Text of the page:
R.J. Umberger scored two goals and Marty Biron was dazzling, but it was Danny Briere’s power play goal with 4:48 left in the third period that broke a 2-2 tie, giving the Flyers a 3-2 victory over Montreal in pivotal game four, to take a dominant 3-1 series lead.
Umberger (7) and Scott Hartnell (2) each scored in the second period to give the Flyers another 2-0 lead, but like most 2-0 Flyers leads in the series – it evaporated. Tomas Plekanec’s (3) redirection and Saku Koivu’s (3) rebound goals in the third period got the Canadians back into the contest, 2-2.
With four minutes remaining in the game, Montreal’s stone-handed fourth liner Steve Begin, laid a late hit on Flyers’ diminutive forward Sami Kapanen, receiving a two-minute interference penalty. The Flyers were not tentative in capitalizing, as Vinny Prospal blasted a shot that bounced around the crease and onto the stick of Briere who put it into the Canadians’ net.
“Know what? I don’t want to get fined,” said Carbonneau, who smirked tossing veiled accusations that the refs felt bad for Philadelphia when calling the penalty on Begin. “You watch it and you watch the whole game, then tell me after. There was enough things written in the paper today.”
Besides the late-game referee decisions, Montreal continues to struggle offensively with captain Koivu being the only player with any consistent production in the series. Weak-willed Alexei Kovalev has once again done his big game disappearing act and Andrei Kostitsyn has seemingly buckled under the physical play the Flyers have laid on him. The Canadians are also struggling on special teams, going 0-4 on the power play while allowing the Flyers to tally two goals on four power play chances.
A big part of the Flyers recent success has been their defense. Biron was sensational once again, stopping 36 shots and putting a lid on Montreal’s early offensive flurry. But helping Biron look so good has been the Flyers defensemen, who have limited Montreal’s second chances and kept the Canadians shots – for the most part – to the perimeter.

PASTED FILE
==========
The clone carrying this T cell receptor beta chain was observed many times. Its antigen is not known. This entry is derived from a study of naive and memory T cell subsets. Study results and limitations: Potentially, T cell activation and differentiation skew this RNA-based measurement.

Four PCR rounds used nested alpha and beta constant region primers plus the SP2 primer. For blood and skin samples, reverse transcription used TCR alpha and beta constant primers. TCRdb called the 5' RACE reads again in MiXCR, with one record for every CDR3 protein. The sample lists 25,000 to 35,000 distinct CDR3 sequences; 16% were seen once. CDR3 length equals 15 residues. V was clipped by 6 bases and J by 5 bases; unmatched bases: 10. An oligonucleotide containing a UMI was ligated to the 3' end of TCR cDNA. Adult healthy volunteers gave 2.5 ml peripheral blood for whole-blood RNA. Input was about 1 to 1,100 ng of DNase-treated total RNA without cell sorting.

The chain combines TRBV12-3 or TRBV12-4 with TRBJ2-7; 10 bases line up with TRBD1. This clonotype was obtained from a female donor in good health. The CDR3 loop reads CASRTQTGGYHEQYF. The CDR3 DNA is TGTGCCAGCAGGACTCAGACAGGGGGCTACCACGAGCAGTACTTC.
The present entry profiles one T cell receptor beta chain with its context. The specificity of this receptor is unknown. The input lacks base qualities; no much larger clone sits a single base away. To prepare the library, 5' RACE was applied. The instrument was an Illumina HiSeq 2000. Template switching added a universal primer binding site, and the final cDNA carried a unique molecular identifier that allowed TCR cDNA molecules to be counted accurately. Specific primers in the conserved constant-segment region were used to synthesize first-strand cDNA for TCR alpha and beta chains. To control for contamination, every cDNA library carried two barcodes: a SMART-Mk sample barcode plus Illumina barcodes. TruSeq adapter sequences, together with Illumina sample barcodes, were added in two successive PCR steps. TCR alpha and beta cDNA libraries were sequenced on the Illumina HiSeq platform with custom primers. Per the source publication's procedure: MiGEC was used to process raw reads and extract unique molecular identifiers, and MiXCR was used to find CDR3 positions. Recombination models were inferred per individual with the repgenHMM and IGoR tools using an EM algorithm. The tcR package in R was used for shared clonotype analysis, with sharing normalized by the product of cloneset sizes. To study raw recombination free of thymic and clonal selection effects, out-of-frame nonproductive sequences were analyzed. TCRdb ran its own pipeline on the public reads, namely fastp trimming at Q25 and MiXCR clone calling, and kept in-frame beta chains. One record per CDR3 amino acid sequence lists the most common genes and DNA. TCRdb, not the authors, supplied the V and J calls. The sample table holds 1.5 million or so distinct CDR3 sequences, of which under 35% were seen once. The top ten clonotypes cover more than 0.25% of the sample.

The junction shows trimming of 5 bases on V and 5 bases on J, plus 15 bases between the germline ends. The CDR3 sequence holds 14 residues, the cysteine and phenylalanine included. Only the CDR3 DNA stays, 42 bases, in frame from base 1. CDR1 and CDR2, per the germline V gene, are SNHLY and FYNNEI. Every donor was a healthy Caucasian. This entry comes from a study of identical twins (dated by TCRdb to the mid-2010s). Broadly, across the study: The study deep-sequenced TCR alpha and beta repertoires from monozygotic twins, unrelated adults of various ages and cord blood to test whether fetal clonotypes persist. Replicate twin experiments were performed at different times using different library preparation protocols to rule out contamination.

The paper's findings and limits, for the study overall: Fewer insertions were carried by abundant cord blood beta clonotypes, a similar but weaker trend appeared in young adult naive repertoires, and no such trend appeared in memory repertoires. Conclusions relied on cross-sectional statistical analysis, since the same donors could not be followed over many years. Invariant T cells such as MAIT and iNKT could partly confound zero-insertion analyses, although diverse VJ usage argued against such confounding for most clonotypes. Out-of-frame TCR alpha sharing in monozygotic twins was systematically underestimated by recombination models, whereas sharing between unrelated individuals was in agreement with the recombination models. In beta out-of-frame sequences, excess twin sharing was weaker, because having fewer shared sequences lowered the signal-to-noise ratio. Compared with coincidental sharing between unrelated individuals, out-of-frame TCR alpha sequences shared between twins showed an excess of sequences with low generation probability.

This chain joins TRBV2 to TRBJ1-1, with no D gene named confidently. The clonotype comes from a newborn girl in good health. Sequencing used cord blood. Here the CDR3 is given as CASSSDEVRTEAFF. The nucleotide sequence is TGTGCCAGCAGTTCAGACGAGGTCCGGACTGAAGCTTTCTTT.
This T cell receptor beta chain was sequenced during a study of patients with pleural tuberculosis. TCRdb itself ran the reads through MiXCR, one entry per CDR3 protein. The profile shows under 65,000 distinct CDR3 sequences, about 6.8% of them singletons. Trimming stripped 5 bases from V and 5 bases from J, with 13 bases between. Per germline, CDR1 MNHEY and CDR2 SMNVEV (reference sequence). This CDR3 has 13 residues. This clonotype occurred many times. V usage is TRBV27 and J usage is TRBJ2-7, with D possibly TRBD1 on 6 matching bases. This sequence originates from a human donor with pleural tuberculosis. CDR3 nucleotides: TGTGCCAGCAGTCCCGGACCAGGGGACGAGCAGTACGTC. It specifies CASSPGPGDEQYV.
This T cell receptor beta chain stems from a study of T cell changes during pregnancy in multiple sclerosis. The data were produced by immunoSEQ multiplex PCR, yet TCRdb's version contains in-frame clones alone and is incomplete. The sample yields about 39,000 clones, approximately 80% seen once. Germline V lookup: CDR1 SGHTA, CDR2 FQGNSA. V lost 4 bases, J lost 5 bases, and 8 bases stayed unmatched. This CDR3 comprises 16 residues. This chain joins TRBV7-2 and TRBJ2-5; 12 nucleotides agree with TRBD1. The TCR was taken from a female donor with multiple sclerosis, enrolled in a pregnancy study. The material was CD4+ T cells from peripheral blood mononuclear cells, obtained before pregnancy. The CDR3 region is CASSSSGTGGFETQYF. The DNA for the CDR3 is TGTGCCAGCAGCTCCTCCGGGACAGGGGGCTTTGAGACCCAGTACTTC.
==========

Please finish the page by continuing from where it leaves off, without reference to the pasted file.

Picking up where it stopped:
Jaraoslav Halak – In one of the more surprising moves of the post season, Montreal decided to replace 20-year old supertender Carey Price with 22-year old Halak for game four. Halak had only started four games in the regular season and just a year ago was buried in the ECHL. Put in a ridiculously tough position, the young goaltender did what he could to keep his team competitive and nearly came away with a win.
Chris Therien’s Begin to Beijing comment on the post-game show – As soon as the post game analysis started, former Flyers’ defenseman Chris Therien let everyone know just how he felt about Montreal’s undisciplined play. With the camera zoomed in on just his Frankenstein face, he looked dead seriously into the lens and said “Begin (pronounced BEY-ZHIN) should move to Beijing after that stupid play.” Although the line wasn’t comedic gold, the timing and seriousness in which “Bundy” said it made almost everyone watching chuckle a little.
Ron Hextall and Dave Mustaine wishing the Flyers good luck – Traditionalists and classic Flyers fans have been complaining for years on how their Flyers experience has changed during games. With Brett Hamilton loudly cracking bad jokes and childish giveaways and kiddie contests taking away from the blood thirsty colosseum-like atmosphere. But in the playoffs the environment has been much different. Instead of games and wacky tom foolery, the only thing on the jumbotron have been videos of playoffs past and highlights of the season. In game four, former Flyers’ goalie Ron Hextall appeared on the big screen to wish the Flyers good luck in their playoff run, accompanied by highlights of him attacking Chris Chelios. The crowd went into a frenzy. Also wishing the Flyers good luck was Mega Deth’s Dave Mustaine, who told the crowd they could work security for him any day. Good work by the Flyers organization to do things the right way and to know their fan base.
Alexei Kovalev’s kneeing – Late in the third period with the puck buried deep in the Flyers’ zone, the soft Montreal forward extended his knee to make contact with the knee of Umberger, who topped to the ice. Typically no call was made, but upon seeing the replay, Kovalev’s intentions were obvious. Looks like someone is getting frustrated.